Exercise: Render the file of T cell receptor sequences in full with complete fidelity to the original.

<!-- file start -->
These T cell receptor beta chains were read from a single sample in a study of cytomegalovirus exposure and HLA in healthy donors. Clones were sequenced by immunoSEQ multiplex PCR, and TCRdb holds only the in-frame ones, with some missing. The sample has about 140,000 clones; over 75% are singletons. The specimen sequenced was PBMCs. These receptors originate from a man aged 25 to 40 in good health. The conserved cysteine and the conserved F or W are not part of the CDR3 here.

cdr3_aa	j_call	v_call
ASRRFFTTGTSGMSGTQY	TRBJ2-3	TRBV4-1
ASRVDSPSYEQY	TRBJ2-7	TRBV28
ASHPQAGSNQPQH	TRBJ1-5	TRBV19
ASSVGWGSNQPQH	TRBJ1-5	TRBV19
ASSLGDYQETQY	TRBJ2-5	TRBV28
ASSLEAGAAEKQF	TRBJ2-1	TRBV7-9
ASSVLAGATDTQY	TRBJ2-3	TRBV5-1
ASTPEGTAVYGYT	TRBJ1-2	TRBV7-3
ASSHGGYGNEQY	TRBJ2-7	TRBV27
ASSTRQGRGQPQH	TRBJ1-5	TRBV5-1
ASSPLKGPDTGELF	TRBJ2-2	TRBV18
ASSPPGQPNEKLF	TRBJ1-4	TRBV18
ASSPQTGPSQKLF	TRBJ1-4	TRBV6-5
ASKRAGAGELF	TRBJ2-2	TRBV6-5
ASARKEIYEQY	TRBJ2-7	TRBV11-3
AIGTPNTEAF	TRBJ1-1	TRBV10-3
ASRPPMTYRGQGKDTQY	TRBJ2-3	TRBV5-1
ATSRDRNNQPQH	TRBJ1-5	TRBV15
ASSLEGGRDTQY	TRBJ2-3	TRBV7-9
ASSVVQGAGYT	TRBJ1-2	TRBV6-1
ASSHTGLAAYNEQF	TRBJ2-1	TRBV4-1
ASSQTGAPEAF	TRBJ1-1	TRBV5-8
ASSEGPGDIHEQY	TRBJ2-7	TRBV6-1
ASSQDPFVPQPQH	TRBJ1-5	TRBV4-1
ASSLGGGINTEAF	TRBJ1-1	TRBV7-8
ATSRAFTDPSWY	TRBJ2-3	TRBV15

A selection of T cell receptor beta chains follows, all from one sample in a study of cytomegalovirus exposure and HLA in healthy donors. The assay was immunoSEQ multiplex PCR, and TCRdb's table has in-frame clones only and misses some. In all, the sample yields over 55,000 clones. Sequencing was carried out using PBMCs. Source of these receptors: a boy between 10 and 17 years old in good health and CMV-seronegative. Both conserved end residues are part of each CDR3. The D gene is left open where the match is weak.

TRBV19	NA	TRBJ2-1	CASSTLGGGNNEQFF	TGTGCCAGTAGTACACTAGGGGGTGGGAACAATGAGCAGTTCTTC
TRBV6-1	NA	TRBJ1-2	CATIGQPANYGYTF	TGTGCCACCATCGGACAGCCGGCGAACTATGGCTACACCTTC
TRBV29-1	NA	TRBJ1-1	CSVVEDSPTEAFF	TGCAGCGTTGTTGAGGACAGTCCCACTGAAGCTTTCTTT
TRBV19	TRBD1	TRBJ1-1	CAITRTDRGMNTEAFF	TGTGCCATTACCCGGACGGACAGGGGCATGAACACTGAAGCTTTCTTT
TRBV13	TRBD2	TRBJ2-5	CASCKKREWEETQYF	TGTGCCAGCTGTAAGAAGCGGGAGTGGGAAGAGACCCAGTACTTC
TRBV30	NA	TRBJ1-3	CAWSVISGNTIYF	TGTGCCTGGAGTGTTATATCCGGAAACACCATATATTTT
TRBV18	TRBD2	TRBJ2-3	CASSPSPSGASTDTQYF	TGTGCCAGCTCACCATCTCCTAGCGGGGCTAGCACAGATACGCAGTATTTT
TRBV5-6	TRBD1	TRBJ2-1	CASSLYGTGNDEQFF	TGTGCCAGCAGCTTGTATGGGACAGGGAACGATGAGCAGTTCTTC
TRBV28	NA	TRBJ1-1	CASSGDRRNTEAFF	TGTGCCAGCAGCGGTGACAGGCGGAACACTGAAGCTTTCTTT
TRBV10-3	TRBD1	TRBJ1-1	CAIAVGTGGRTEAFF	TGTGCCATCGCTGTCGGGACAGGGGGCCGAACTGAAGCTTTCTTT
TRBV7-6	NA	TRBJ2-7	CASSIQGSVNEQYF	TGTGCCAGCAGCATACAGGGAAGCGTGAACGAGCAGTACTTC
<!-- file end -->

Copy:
These T cell receptor beta chains were read from a single sample in a study of cytomegalovirus exposure and HLA in healthy donors. Clones were sequenced by immunoSEQ multiplex PCR, and TCRdb holds only the in-frame ones, with some missing. The sample has about 140,000 clones; over 75% are singletons. The specimen sequenced was PBMCs. These receptors originate from a man aged 25 to 40 in good health. The conserved cysteine and the conserved F or W are not part of the CDR3 here.

cdr3_aa	j_call	v_call
ASRRFFTTGTSGMSGTQY	TRBJ2-3	TRBV4-1
ASRVDSPSYEQY	TRBJ2-7	TRBV28
ASHPQAGSNQPQH	TRBJ1-5	TRBV19
ASSVGWGSNQPQH	TRBJ1-5	TRBV19
ASSLGDYQETQY	TRBJ2-5	TRBV28
ASSLEAGAAEKQF	TRBJ2-1	TRBV7-9
ASSVLAGATDTQY	TRBJ2-3	TRBV5-1
ASTPEGTAVYGYT	TRBJ1-2	TRBV7-3
ASSHGGYGNEQY	TRBJ2-7	TRBV27
ASSTRQGRGQPQH	TRBJ1-5	TRBV5-1
ASSPLKGPDTGELF	TRBJ2-2	TRBV18
ASSPPGQPNEKLF	TRBJ1-4	TRBV18
ASSPQTGPSQKLF	TRBJ1-4	TRBV6-5
ASKRAGAGELF	TRBJ2-2	TRBV6-5
ASARKEIYEQY	TRBJ2-7	TRBV11-3
AIGTPNTEAF	TRBJ1-1	TRBV10-3
ASRPPMTYRGQGKDTQY	TRBJ2-3	TRBV5-1
ATSRDRNNQPQH	TRBJ1-5	TRBV15
ASSLEGGRDTQY	TRBJ2-3	TRBV7-9
ASSVVQGAGYT	TRBJ1-2	TRBV6-1
ASSHTGLAAYNEQF	TRBJ2-1	TRBV4-1
ASSQTGAPEAF	TRBJ1-1	TRBV5-8
ASSEGPGDIHEQY	TRBJ2-7	TRBV6-1
ASSQDPFVPQPQH	TRBJ1-5	TRBV4-1
ASSLGGGINTEAF	TRBJ1-1	TRBV7-8
ATSRAFTDPSWY	TRBJ2-3	TRBV15

A selection of T cell receptor beta chains follows, all from one sample in a study of cytomegalovirus exposure and HLA in healthy donors. The assay was immunoSEQ multiplex PCR, and TCRdb's table has in-frame clones only and misses some. In all, the sample yields over 55,000 clones. Sequencing was carried out using PBMCs. Source of these receptors: a boy between 10 and 17 years old in good health and CMV-seronegative. Both conserved end residues are part of each CDR3. The D gene is left open where the match is weak.

TRBV19	NA	TRBJ2-1	CASSTLGGGNNEQFF	TGTGCCAGTAGTACACTAGGGGGTGGGAACAATGAGCAGTTCTTC
TRBV6-1	NA	TRBJ1-2	CATIGQPANYGYTF	TGTGCCACCATCGGACAGCCGGCGAACTATGGCTACACCTTC
TRBV29-1	NA	TRBJ1-1	CSVVEDSPTEAFF	TGCAGCGTTGTTGAGGACAGTCCCACTGAAGCTTTCTTT
TRBV19	TRBD1	TRBJ1-1	CAITRTDRGMNTEAFF	TGTGCCATTACCCGGACGGACAGGGGCATGAACACTGAAGCTTTCTTT
TRBV13	TRBD2	TRBJ2-5	CASCKKREWEETQYF	TGTGCCAGCTGTAAGAAGCGGGAGTGGGAAGAGACCCAGTACTTC
TRBV30	NA	TRBJ1-3	CAWSVISGNTIYF	TGTGCCTGGAGTGTTATATCCGGAAACACCATATATTTT
TRBV18	TRBD2	TRBJ2-3	CASSPSPSGASTDTQYF	TGTGCCAGCTCACCATCTCCTAGCGGGGCTAGCACAGATACGCAGTATTTT
TRBV5-6	TRBD1	TRBJ2-1	CASSLYGTGNDEQFF	TGTGCCAGCAGCTTGTATGGGACAGGGAACGATGAGCAGTTCTTC
TRBV28	NA	TRBJ1-1	CASSGDRRNTEAFF	TGTGCCAGCAGCGGTGACAGGCGGAACACTGAAGCTTTCTTT
TRBV10-3	TRBD1	TRBJ1-1	CAIAVGTGGRTEAFF	TGTGCCATCGCTGTCGGGACAGGGGGCCGAACTGAAGCTTTCTTT
TRBV7-6	NA	TRBJ2-7	CASSIQGSVNEQYF	TGTGCCAGCAGCATACAGGGAAGCGTGAACGAGCAGTACTTC